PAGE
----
The aboriginals had inhabited Australia for tens of thousands of years before the Europeans arrived, but you hardly hear a thing about them because of all the strife. These aboriginal people have been discriminated against, stolen from, and outright killed by these settlers.
The Australian government has since taken away much of their land, confining aboriginal communities to specific regions across the country (the largest proportion being in the Northern Territory, where nearly 1/3 of the population is aboriginal). So yeah, aboriginal history and culture sure does exist in Australia… you just don’t hear much about it.
Wedding Cake Rock in Royal NP, NSW.
In short: Australia does have aboriginal history and culture, but it’s not honored the way it maybe should be. You probably wouldn’t visit Australia specifically to soak up its culture.
No Amazon Prime
Do I miss being able to order most anything online with just a few clicks and have it delivered to my door 2 days later? God, yes – it doesn’t get much more convenient than that.
I’m sure I’m several hundred dollars richer without the impulse shopping, but man – sometimes I wish I had the convenience of Amazon Prime in Australia.
UPDATE JAN 2021: Amazon Prime has reached Australia! It leaves much to be desired, due to the limited number of items actually available for prime shipping and the fact that prime shipping isn’t always guaranteed in 2 days, but hey – at least we have it now!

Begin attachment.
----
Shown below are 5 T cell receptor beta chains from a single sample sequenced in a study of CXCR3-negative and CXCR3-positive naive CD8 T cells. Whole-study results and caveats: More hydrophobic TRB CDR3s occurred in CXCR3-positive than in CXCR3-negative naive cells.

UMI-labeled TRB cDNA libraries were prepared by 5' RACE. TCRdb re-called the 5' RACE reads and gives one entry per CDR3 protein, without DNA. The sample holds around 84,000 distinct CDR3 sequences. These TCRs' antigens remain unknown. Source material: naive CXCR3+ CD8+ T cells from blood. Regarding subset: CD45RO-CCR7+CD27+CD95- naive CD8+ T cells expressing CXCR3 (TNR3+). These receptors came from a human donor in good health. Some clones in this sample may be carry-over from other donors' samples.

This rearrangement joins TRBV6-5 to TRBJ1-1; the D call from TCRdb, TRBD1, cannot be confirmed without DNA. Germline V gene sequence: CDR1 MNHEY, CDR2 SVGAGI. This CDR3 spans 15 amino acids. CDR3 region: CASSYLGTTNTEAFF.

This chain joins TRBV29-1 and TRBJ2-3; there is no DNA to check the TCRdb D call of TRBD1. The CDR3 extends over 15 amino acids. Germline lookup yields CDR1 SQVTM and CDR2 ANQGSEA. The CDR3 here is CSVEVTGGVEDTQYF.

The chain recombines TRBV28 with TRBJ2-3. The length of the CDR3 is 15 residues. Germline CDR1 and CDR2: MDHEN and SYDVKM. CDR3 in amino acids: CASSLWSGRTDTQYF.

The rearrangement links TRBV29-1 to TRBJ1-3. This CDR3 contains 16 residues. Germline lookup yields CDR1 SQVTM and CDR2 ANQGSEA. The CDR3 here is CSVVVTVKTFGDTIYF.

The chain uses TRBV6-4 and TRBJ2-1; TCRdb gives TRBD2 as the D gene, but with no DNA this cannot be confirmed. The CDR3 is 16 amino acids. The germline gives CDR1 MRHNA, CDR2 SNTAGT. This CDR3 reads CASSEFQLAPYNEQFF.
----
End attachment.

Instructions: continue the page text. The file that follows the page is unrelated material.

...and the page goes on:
Work and Residence Visas are Hard to Get
First, let me preface this gripe by saying that Australia is very generous with its visitor visas. If you intend to make a quick trip to Australia or spend a year or two backpacking the country, tourist visas and working holiday visas are pretty easy to get (depending on your country of citizenship, of course).
But if you want to stay in Australia long term to live and work, good luck! First you’ll need to make sense of the ridiculously convoluted visa process; then, if you actually find a visa you’re qualified for, you’ll have to provide a whole slew of obscure documentation to prove your worth. It’s a massive misconception that you can just marry an Aussie and have residency instantly handed to you.
These days, the Partner Visa is extremely difficult and expensive to obtain: you have to prove your relationship is legit in a number of ways, get all sorts of medical tests and background checks, and attend follow-up meetings after your visa has been granted to ensure the relationship is still running.